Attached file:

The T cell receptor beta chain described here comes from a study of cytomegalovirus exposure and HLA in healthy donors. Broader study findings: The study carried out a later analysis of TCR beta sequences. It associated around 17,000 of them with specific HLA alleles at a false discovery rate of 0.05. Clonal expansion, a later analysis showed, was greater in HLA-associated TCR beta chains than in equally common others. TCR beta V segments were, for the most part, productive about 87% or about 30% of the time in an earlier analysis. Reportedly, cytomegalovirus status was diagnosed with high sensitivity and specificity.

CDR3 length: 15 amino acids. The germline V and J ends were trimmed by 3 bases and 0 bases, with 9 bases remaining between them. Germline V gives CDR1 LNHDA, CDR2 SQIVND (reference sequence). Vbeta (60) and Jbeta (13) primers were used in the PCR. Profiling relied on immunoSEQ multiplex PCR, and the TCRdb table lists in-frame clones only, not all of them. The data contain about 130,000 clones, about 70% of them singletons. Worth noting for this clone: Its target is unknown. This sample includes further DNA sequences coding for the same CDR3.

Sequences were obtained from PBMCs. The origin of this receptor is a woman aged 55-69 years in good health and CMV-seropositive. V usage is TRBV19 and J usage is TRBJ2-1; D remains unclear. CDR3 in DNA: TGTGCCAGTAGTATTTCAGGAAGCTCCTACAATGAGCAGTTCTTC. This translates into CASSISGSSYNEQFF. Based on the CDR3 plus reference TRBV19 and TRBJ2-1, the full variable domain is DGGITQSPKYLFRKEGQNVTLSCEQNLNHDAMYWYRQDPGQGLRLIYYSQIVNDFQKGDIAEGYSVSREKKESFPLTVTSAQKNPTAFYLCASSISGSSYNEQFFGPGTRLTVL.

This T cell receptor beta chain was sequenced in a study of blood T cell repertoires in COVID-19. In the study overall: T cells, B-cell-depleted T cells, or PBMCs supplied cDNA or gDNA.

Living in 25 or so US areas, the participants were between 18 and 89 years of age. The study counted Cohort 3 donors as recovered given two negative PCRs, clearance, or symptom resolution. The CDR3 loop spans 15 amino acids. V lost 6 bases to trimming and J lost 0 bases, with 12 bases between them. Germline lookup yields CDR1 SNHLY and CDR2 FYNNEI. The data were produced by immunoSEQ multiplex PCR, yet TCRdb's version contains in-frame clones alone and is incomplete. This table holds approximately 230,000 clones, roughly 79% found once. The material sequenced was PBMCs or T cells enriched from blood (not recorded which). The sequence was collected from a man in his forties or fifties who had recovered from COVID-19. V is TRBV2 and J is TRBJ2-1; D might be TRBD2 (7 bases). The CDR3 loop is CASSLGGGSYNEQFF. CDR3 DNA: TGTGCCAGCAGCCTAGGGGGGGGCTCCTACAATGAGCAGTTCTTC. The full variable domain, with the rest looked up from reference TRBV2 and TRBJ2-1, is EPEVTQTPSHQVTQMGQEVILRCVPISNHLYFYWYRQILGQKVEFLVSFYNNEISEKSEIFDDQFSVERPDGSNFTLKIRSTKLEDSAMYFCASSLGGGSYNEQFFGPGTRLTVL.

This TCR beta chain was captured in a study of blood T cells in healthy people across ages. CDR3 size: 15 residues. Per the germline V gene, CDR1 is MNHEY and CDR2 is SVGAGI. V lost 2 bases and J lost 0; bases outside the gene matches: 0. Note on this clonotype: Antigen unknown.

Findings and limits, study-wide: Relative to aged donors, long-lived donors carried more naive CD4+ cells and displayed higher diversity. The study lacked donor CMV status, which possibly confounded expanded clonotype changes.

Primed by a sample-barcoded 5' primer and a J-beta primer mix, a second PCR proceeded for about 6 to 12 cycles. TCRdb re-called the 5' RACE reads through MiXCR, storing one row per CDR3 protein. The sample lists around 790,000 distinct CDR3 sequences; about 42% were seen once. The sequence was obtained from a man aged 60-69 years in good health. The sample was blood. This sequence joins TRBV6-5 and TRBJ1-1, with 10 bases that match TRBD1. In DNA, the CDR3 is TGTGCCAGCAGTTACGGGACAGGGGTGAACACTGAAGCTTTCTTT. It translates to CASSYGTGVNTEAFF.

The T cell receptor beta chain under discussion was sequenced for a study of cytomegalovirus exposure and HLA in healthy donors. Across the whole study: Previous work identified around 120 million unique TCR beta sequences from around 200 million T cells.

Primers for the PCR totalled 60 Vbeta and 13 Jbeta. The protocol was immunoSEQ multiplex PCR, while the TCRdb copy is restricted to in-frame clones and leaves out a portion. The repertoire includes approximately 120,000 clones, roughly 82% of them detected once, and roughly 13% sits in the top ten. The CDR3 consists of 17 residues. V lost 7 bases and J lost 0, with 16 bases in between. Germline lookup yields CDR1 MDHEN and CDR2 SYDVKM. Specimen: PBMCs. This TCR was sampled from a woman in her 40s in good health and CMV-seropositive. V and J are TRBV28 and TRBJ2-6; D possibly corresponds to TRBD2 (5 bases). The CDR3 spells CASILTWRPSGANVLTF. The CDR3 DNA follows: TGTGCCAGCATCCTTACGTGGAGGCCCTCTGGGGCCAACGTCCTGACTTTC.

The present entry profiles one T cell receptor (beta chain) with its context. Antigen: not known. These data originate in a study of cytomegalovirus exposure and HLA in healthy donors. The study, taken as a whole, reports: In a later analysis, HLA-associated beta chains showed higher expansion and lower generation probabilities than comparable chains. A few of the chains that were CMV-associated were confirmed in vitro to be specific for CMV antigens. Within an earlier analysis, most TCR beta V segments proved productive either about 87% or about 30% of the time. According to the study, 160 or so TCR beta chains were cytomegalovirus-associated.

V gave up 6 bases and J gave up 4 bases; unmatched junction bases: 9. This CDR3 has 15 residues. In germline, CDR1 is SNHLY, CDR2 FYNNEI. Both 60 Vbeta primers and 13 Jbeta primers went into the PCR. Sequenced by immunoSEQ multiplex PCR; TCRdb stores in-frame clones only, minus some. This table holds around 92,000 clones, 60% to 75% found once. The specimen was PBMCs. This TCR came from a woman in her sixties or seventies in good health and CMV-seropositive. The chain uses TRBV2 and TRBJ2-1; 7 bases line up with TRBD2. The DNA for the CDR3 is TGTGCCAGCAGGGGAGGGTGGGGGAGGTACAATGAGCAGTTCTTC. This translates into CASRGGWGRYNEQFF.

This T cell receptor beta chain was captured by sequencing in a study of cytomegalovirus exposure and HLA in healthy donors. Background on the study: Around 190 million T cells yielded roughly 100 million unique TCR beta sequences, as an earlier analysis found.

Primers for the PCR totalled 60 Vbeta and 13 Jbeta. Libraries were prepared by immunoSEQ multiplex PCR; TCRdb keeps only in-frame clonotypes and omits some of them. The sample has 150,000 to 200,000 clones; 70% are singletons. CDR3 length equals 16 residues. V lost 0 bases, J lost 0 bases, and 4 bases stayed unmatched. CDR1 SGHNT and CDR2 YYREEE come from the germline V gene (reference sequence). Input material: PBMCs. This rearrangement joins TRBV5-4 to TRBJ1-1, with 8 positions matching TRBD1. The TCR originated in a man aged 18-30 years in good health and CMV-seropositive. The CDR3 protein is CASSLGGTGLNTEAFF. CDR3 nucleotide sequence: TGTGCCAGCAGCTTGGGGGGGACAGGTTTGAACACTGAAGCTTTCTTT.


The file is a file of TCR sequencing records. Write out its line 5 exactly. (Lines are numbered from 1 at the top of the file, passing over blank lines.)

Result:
Living in 25 or so US areas, the participants were between 18 and 89 years of age. The study counted Cohort 3 donors as recovered given two negative PCRs, clearance, or symptom resolution. The CDR3 loop spans 15 amino acids. V lost 6 bases to trimming and J lost 0 bases, with 12 bases between them. Germline lookup yields CDR1 SNHLY and CDR2 FYNNEI. The data were produced by immunoSEQ multiplex PCR, yet TCRdb's version contains in-frame clones alone and is incomplete. This table holds approximately 230,000 clones, roughly 79% found once. The material sequenced was PBMCs or T cells enriched from blood (not recorded which). The sequence was collected from a man in his forties or fifties who had recovered from COVID-19. V is TRBV2 and J is TRBJ2-1; D might be TRBD2 (7 bases). The CDR3 loop is CASSLGGGSYNEQFF. CDR3 DNA: TGTGCCAGCAGCCTAGGGGGGGGCTCCTACAATGAGCAGTTCTTC. The full variable domain, with the rest looked up from reference TRBV2 and TRBJ2-1, is EPEVTQTPSHQVTQMGQEVILRCVPISNHLYFYWYRQILGQKVEFLVSFYNNEISEKSEIFDDQFSVERPDGSNFTLKIRSTKLEDSAMYFCASSLGGGSYNEQFFGPGTRLTVL.